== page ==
“There are some advantages to waiting until March because we could consolidate it with the general election and save costs,” Quinn said.

Hospital Board President Jeri Hernandez asked what type of medical services AAM would be required to provide Hazel Hawkins patients. 

“As drafted in Exhibit A, the obligation is for AAM to continue to provide services necessary to maintain the licensure of the facilities,” Miller said. “So if there are additional services that are not required to maintain licensure of the facilities, then that’s one area where we might want some feedback on including an additional obligation or covenant or expanding that promise of AAM.”

When asked by board member Devon Pack about which services are not required to maintain licensure facilities, Casillas said obstetric services are not required.

Public speaker Jenny Koons said eliminating OB services at Hazel Hawkins concerned her. While carrying her baby, she said her original birth plan had her delivering her son at Stanford Hospital.

“After an emergency situation at 24 weeks, we came to our local hospital expecting just to be seen and taken home,” she said. “After a couple of days in the hospital, we changed our hospital to Hazel Hawkins. The Women’s Center was absolutely incredible.” 

Jenny Koons shares concerns over Hazel Hawkins possibly dropping OB services. Photo by Jenny Mendolla Arbizu.

She said she emailed “anybody I could to express my concerns about OB services not being offered in this community.”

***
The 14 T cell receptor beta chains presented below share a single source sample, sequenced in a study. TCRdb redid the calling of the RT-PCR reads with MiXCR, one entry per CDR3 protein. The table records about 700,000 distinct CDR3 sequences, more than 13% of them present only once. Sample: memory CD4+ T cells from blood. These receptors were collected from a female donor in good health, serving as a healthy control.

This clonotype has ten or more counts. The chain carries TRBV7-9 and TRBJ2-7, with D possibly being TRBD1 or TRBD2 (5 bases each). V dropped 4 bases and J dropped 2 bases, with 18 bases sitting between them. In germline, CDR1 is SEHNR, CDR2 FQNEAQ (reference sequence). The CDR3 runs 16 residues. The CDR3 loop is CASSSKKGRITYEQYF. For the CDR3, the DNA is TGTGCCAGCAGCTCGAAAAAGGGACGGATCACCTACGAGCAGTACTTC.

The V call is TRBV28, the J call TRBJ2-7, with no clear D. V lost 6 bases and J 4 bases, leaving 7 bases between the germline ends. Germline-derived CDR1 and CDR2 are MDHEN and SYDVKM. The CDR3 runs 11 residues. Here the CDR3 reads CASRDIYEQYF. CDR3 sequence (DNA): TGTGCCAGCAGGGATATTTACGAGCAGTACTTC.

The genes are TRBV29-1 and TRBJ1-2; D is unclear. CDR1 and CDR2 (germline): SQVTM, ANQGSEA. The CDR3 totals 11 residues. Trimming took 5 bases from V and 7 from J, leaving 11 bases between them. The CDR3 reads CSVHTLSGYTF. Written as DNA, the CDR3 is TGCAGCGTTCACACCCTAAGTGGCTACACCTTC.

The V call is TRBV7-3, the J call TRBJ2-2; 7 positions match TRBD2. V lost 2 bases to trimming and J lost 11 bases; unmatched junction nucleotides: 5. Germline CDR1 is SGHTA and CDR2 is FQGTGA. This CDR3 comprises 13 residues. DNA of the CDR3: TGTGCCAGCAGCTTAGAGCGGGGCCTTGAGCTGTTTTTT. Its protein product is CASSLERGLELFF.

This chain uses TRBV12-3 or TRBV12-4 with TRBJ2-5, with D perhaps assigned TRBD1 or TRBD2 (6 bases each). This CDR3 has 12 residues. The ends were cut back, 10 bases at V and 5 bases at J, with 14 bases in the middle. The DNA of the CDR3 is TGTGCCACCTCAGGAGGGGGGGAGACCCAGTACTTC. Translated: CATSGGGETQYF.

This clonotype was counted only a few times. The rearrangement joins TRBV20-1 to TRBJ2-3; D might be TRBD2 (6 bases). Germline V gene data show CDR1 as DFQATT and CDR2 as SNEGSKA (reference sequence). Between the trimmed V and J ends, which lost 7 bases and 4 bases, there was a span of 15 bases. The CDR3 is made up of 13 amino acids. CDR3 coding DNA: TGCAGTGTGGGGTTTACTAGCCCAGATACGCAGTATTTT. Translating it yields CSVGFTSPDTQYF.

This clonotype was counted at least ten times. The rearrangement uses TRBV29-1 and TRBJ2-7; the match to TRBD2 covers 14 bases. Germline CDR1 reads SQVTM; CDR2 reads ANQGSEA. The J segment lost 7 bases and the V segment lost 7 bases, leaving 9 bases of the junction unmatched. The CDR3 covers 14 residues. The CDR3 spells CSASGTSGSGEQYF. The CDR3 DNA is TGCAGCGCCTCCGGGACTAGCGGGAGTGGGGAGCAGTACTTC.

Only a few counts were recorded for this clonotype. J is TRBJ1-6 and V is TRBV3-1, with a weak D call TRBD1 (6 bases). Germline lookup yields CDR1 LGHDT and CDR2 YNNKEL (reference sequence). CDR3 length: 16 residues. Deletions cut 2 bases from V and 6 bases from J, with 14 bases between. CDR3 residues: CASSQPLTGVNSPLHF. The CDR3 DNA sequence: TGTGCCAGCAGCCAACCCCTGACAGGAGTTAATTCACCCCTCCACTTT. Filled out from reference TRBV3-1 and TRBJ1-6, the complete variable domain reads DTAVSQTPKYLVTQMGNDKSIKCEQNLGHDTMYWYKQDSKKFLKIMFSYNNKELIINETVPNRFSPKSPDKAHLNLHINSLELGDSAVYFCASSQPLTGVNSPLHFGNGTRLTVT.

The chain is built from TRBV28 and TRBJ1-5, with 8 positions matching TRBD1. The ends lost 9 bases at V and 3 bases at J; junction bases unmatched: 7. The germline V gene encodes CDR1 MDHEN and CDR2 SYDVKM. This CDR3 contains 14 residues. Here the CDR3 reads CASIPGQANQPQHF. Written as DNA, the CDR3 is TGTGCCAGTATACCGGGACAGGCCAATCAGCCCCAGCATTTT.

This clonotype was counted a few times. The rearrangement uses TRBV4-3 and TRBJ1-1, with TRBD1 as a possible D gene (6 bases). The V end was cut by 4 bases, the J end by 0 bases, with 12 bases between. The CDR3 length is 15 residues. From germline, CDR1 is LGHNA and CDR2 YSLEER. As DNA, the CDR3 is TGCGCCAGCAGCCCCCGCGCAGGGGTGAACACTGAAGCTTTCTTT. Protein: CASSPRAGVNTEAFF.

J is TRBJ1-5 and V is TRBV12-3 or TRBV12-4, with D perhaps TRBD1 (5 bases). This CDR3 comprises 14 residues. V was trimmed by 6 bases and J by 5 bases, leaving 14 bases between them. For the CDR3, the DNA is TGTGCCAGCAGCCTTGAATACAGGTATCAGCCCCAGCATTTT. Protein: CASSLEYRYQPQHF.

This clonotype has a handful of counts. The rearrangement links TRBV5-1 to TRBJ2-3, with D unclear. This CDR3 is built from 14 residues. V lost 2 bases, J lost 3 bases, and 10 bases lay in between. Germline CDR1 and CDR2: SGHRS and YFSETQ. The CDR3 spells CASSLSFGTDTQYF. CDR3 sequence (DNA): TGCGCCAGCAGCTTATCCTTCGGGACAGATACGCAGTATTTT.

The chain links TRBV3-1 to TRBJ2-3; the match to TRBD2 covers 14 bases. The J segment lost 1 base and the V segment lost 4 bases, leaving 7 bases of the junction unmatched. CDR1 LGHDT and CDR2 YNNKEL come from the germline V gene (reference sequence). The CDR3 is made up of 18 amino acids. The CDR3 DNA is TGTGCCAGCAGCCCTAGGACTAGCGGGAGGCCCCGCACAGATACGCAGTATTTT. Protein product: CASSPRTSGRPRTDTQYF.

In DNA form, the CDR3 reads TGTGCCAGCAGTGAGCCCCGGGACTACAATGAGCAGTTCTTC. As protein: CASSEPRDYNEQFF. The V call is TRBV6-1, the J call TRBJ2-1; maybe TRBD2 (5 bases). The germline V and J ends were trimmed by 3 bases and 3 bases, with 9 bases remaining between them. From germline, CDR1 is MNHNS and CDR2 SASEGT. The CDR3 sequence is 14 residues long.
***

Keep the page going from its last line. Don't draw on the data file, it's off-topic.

Miller also said the current agreement does not require AAM to accept all insurance providers or payers, but that it is something both parties can add to the agreement.

Regarding whether AAM’s willingness to honor the existing labor agreements, Casillas said “they did make a statement that they don’t make changes when they come in,” but she encourages staff to question AAM about these agreements at the next board meeting on  Aug. 16. 

Pack asked, “Assuming that we reach the end of the lease terms, and that AAM decides to exercise the purchase option, will the district at that point be continuing to collect a special district tax or will it continue to be directed to AAM?”   

Miller said that while this depends on the final form the transaction will take, “it would not be accurate that the district would take in tax revenue and that tax revenue would go to AAM. That would be a very surprising outcome under the local healthcare district law.” 

Quinn reiterated that by having the district board and CEO sign the letter of intent, changes could still be made in the agreement and “the direction is really for the district to continue negotiations with its potential partner.”

“This is not an exclusive negotiating partner, and we would want other partners to come forward,” she added. “And that’s really part of the bankruptcy process; to get the highest and the best offer for the district.”

Casillas said in a press release that when the healthcare district started the process of seeking a buyer in December, “our goals were simple: do all we can to stabilize the finances of the district while maintaining quality healthcare for the community; find a partner or buyer who understood the unique needs of our community; and find a partner who possessed the resources to guarantee a continuum of care delivery for the future needs of our county.”

Casillas said she believes AAM “fits” with the mission of Hazel Hawkins Memorial Hospital.

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Jenny is a Hollister native who resides in her hometown with her husband and son. She attended Hollister schools, graduated from San Benito High School, and earned her bachelor’s degree in literature...